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Mudville Residents Discuss Traffic in Neighborhood

by Matt Ristaino
July 30, 2018

Residents of Mudville gathered together Wednesday evening to discuss the issue of increased traffic in the neighborhood and brainstorm possible solutions. The meeting took place on the front porch of Tina Hein’s house on Union St., and throughout the evening, car after car after car passed by, illustrating the problem plain as day.

“The biggest feeling is the sense of loss,” said Hein. “It’s like we lost the community that Mudville is, the quiet neighborhood. It shouldn’t be this way, and it doesn’t have to be this way.”

Hein has been the leader of the community when it comes to addressing the traffic problem. She first went to the Board of Selectmen last fall to discuss this issue, and has been going to meetings regularly throughout the summer.

She and many other Mudville residents feel that their once quiet, walkable neighborhood has become unsafe, especially for children, because more and more people are using it as a cut-through to avoid downtown.

Peter Guellnitz, who lives on Pleasant St. and moved to Mudville a couple of years ago, said they chose Mudville because of its quiet neighborhood feel, but that has gone away.

“It surprised us when we were here for our first rush hour,” he said. “It’s unfortunate that we’re worried about the kids running out the front door and playing out front.”

“You wouldn’t think of teaching your child to ride a bike on this street anymore,” said Hein.

Traffic in the area has significantly increased recently, especially with the now complete rail trail running through the neighborhood and the new traffic lights downtown.

On Wednesday morning, the first day the lights were turned on, Hein said she counted anywhere from 60 to 100 cars an hour going down Union St. That day, the police pulled somebody over for going 44 mph through the neighborhood.

“It’s only going to get worse once schools open again in August,” said Jean Spera, another resident of Mudville.

So what can be done to increase the safety of Mudville? Residents have a number of ideas, the simplest being posting speed limit signs in the neighborhood, increased police enforcement of speed limits, and travel and turn restrictions during certain times of the day.

Other possible solutions that would be more difficult to implement would be dropping the speed limit to 20 mph, and installing speed bumps on certain roads.

“At 20 miles per hour, the risk for pedestrians using the roads goes down significantly,” said Hein, who has done research and spoken to the Massachusetts Department of Transportation about the process of lowering speed limits.  

What makes this such a pressing issue is the unique layout and zoning of Mudville. As Hein pointed out, Mudville has the shortest house set-back distance from the road of any residential zone in Holliston. It is an incredibly dense neighborhood with narrow streets that are not meant for heavy traffic.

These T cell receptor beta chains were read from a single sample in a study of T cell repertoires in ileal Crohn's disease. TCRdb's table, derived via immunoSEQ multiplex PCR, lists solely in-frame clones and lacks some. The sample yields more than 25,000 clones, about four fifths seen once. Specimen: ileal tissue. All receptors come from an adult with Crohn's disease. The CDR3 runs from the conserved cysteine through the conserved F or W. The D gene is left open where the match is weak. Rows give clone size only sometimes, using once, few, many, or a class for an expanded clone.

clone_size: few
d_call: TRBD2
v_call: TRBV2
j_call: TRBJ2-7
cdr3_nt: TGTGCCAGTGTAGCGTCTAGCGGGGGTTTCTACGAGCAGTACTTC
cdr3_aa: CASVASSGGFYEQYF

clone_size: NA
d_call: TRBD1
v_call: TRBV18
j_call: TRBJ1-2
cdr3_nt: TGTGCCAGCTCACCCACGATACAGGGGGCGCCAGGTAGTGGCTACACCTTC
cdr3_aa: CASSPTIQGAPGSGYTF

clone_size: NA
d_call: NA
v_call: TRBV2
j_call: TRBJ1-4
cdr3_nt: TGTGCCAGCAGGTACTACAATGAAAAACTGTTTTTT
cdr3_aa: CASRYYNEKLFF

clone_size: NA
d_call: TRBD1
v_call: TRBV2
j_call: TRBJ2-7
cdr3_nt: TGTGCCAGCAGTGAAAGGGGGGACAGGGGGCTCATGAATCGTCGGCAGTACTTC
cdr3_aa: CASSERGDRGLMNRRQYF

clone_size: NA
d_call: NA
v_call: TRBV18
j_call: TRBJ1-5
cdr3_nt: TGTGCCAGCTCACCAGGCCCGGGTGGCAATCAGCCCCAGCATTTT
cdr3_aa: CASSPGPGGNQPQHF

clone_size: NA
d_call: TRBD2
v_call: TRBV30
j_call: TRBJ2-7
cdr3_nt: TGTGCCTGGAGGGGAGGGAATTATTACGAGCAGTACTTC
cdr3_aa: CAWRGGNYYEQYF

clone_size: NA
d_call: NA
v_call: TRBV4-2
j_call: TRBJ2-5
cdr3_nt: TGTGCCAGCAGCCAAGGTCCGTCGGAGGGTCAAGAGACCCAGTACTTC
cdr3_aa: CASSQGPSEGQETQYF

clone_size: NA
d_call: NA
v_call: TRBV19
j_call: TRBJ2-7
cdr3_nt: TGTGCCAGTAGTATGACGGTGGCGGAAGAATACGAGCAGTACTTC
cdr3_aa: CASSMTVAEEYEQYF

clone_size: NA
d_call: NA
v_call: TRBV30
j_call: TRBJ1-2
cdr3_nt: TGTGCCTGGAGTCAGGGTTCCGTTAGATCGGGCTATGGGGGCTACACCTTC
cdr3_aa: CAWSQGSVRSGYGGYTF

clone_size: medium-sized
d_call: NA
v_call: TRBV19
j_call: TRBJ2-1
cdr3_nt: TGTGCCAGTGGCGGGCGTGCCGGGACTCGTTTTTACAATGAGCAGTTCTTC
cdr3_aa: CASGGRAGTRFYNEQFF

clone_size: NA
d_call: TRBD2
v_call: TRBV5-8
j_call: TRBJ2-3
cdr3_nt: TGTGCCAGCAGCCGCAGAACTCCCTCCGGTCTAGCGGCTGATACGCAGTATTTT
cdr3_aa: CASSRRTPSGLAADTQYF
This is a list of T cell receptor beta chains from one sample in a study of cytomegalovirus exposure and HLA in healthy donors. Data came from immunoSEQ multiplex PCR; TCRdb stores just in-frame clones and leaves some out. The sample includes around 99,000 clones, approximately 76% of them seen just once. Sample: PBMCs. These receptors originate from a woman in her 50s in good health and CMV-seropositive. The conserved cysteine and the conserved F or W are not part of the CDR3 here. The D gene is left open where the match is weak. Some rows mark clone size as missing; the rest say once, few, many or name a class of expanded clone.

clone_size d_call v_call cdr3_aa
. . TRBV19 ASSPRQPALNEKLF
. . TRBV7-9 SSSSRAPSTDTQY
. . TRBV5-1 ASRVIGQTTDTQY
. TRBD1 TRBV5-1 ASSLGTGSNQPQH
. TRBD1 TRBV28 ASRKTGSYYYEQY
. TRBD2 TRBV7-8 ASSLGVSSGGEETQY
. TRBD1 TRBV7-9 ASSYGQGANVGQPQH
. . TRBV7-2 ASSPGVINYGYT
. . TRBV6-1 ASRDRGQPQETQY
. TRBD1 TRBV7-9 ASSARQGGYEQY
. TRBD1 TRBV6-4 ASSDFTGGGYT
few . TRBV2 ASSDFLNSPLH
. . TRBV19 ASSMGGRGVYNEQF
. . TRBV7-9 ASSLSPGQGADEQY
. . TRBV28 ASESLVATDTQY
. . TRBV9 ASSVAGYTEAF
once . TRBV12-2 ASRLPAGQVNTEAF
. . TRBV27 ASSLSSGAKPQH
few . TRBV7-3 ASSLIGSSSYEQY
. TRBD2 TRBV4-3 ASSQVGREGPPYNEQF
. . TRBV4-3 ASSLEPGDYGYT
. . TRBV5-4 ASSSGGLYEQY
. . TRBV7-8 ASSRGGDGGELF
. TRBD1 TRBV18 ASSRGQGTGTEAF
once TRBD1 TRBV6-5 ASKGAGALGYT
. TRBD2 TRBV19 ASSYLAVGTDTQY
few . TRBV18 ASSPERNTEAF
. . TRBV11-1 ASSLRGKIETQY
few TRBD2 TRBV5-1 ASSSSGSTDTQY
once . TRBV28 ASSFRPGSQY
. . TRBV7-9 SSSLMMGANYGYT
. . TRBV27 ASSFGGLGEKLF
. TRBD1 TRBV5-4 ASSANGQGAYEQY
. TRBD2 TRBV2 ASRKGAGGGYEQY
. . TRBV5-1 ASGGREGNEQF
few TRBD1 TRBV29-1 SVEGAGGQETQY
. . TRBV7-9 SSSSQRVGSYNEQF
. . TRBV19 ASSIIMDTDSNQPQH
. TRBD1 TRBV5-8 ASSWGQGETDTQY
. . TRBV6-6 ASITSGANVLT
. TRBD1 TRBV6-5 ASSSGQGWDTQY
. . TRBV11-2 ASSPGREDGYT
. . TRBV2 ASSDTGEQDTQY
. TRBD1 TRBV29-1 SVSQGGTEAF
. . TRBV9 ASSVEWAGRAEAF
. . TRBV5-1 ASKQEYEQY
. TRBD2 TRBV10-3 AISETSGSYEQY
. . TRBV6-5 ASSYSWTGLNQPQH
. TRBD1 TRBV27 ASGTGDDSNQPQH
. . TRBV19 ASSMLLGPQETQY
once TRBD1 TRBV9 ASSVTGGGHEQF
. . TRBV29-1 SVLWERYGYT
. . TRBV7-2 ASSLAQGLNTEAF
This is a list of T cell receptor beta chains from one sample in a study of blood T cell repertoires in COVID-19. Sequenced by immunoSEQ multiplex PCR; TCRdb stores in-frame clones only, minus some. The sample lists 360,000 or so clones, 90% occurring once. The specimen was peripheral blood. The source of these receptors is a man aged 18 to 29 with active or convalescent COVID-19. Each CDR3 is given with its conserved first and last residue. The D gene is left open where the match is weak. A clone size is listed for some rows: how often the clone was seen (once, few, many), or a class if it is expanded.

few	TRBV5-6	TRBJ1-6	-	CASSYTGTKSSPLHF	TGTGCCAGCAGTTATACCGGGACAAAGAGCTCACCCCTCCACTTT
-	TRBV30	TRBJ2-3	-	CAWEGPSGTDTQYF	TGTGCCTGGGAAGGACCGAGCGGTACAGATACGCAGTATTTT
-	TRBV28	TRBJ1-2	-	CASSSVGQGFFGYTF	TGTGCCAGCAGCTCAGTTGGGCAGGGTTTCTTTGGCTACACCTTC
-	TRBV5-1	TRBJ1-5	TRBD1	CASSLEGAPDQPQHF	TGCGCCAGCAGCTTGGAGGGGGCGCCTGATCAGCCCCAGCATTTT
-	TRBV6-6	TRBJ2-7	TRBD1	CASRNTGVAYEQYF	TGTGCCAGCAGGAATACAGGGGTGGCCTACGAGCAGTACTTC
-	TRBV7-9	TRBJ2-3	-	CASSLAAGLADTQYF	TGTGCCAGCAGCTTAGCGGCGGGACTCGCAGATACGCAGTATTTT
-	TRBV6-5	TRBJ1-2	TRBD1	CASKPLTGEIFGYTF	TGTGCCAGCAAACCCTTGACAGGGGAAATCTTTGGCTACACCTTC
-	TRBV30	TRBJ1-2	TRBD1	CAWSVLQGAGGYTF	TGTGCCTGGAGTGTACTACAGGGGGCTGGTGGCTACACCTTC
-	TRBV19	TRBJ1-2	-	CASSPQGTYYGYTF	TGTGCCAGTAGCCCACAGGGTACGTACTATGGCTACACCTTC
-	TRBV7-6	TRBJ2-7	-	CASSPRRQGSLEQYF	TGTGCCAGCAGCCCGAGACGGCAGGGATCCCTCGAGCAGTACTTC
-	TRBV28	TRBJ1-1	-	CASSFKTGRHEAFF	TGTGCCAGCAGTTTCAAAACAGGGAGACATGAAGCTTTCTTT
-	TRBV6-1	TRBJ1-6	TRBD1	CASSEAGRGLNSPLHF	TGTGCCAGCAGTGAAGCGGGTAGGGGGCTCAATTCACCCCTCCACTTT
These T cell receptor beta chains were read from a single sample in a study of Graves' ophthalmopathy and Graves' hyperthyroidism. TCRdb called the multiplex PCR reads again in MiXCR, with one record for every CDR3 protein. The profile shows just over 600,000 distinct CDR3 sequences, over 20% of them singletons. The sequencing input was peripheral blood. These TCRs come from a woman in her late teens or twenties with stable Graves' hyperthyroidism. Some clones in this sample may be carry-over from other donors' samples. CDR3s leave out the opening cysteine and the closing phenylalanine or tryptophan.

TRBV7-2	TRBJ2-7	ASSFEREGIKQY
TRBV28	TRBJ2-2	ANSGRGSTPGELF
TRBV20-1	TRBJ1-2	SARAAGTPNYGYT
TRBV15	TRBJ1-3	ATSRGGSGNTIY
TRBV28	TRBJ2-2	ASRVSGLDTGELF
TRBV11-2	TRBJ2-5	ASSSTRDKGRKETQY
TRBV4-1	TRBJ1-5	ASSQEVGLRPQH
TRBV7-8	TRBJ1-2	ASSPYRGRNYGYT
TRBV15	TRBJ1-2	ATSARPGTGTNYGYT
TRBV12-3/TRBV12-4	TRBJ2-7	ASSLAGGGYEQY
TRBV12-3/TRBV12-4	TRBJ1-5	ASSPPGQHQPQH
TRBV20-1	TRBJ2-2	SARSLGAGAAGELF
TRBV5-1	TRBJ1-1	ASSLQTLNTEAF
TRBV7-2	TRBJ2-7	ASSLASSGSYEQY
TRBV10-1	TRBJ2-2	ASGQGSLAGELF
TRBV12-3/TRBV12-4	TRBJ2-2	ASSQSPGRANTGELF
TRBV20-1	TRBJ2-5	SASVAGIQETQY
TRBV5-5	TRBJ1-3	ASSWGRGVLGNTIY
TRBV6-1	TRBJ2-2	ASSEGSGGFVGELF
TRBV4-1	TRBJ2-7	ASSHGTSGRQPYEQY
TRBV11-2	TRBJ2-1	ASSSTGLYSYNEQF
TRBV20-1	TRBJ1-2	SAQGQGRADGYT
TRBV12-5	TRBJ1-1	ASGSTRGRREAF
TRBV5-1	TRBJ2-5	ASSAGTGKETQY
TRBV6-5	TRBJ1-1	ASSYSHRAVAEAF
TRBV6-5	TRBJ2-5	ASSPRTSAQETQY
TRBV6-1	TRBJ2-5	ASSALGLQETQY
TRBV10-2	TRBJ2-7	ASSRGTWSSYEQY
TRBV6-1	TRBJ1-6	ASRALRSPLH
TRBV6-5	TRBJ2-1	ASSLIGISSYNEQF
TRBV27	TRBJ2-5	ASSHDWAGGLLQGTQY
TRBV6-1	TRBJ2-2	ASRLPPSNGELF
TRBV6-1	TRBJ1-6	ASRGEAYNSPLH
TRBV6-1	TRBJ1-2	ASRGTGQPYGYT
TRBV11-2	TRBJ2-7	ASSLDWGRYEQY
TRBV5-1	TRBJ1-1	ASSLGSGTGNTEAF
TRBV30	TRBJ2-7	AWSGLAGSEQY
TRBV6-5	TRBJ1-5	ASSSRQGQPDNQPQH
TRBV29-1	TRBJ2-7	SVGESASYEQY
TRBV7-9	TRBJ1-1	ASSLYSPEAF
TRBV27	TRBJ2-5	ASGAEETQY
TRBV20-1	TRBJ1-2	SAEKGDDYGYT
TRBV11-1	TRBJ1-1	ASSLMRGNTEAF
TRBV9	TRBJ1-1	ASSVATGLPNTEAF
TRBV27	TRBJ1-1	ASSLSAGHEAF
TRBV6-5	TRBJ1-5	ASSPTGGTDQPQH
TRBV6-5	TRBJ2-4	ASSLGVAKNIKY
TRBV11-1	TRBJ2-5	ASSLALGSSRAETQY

“We are the most densely populated neighborhood in Holliston, with small house lots and many, many children," said Lesley Kennally, who also lives in Mudville. “Safety is the primary concern. The sidewalks are either non-existent, or in such poor condition that it is actually hazardous to use them.”

The residents want something to be done as soon as possible, but the Board of Selectmen wants to wait until the a traffic study in the neighborhood is done in the next couple of months.

“At this point, I’d take anything,” said Guellnitz. “I’m not picky.”

“I think the selectmen and police know that there are reasonable solutions,” said Hein. “I think they care, but it remains to be seen if we’ll get the change we want.”

 

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Comments (2)

As a former Mudville resident, I feel for these families as the traffic levels and speeds increase in the neighborhood. I've stopped taking any detouring routes through there myself, as I don't want to add to their discomfort. I hope the town will work with the residents to come up with a solution to mitigate this problem.

- Janee Connor | 7/30/18 8:42 AM

I have to admit, I did not expect a huge surge in Mudville traffic (Holliston, but not Mudville resident here). It's amazing that people are so impatient. The only time I ever cut through Mudville was when I was trying to avoid a left turn onto Washington from Cental. I was actually looking forward to the lights to help that.

Hopefully some combination of tuning the lights (to reduce driver frustration), one way streets and/or "resident turn only" can help.

- Mark | 7/30/18 8:31 AM

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